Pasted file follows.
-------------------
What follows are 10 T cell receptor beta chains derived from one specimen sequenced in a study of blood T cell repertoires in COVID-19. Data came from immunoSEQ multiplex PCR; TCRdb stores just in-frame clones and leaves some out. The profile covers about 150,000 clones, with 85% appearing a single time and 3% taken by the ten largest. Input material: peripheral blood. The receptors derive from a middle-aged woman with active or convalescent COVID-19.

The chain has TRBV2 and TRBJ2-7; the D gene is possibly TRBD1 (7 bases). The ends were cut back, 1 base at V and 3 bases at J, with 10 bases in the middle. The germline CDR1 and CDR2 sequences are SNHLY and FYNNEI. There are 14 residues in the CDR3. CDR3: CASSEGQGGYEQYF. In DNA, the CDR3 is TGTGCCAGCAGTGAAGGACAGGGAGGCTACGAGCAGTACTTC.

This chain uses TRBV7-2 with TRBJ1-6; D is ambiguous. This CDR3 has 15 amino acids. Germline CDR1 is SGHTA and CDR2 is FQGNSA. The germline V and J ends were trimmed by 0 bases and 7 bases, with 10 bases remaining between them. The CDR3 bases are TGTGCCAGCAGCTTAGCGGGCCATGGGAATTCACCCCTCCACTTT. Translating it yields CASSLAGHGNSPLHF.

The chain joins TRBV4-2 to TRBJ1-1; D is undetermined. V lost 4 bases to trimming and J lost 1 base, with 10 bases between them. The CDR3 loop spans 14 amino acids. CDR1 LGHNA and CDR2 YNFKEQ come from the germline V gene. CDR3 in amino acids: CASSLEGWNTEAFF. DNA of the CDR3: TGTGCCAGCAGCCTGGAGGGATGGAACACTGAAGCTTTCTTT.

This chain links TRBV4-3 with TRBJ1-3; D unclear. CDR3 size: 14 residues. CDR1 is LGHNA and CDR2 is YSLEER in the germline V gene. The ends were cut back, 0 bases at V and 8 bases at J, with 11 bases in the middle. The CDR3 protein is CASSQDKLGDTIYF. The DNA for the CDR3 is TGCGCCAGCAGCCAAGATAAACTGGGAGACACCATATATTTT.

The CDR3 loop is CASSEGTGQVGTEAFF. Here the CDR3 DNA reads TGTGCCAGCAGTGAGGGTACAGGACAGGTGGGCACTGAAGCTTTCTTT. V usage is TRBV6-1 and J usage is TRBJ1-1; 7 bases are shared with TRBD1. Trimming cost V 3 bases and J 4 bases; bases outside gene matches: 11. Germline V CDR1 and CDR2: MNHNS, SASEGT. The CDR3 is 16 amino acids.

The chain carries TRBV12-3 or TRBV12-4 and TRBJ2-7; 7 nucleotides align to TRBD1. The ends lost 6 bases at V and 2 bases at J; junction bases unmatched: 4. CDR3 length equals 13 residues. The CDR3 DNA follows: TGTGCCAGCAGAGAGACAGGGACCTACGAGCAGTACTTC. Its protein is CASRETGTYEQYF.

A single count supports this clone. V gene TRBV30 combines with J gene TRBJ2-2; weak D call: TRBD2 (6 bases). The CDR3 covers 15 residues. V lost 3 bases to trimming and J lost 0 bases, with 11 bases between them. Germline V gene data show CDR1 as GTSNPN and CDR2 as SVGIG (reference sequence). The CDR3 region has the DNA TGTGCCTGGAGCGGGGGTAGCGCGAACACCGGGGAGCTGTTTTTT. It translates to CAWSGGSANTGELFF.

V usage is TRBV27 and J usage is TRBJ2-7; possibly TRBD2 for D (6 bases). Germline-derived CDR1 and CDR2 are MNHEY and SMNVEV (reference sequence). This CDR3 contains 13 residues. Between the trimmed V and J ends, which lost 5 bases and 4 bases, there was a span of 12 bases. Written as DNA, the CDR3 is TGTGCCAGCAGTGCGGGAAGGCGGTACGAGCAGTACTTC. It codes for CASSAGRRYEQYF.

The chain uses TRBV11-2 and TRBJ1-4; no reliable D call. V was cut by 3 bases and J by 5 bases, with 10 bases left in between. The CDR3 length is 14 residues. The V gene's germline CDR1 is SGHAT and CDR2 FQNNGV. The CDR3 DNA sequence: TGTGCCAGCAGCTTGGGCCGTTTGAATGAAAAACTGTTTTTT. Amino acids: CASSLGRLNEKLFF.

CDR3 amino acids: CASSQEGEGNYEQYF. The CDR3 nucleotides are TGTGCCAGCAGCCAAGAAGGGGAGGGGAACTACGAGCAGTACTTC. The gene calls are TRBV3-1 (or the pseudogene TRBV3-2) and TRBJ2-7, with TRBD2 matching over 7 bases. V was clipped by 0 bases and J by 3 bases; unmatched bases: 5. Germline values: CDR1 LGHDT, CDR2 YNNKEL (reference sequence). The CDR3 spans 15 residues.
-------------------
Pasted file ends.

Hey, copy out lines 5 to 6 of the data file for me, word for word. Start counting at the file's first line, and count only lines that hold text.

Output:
This chain links TRBV4-3 with TRBJ1-3; D unclear. CDR3 size: 14 residues. CDR1 is LGHNA and CDR2 is YSLEER in the germline V gene. The ends were cut back, 0 bases at V and 8 bases at J, with 11 bases in the middle. The CDR3 protein is CASSQDKLGDTIYF. The DNA for the CDR3 is TGCGCCAGCAGCCAAGATAAACTGGGAGACACCATATATTTT.

The CDR3 loop is CASSEGTGQVGTEAFF. Here the CDR3 DNA reads TGTGCCAGCAGTGAGGGTACAGGACAGGTGGGCACTGAAGCTTTCTTT. V usage is TRBV6-1 and J usage is TRBJ1-1; 7 bases are shared with TRBD1. Trimming cost V 3 bases and J 4 bases; bases outside gene matches: 11. Germline V CDR1 and CDR2: MNHNS, SASEGT. The CDR3 is 16 amino acids.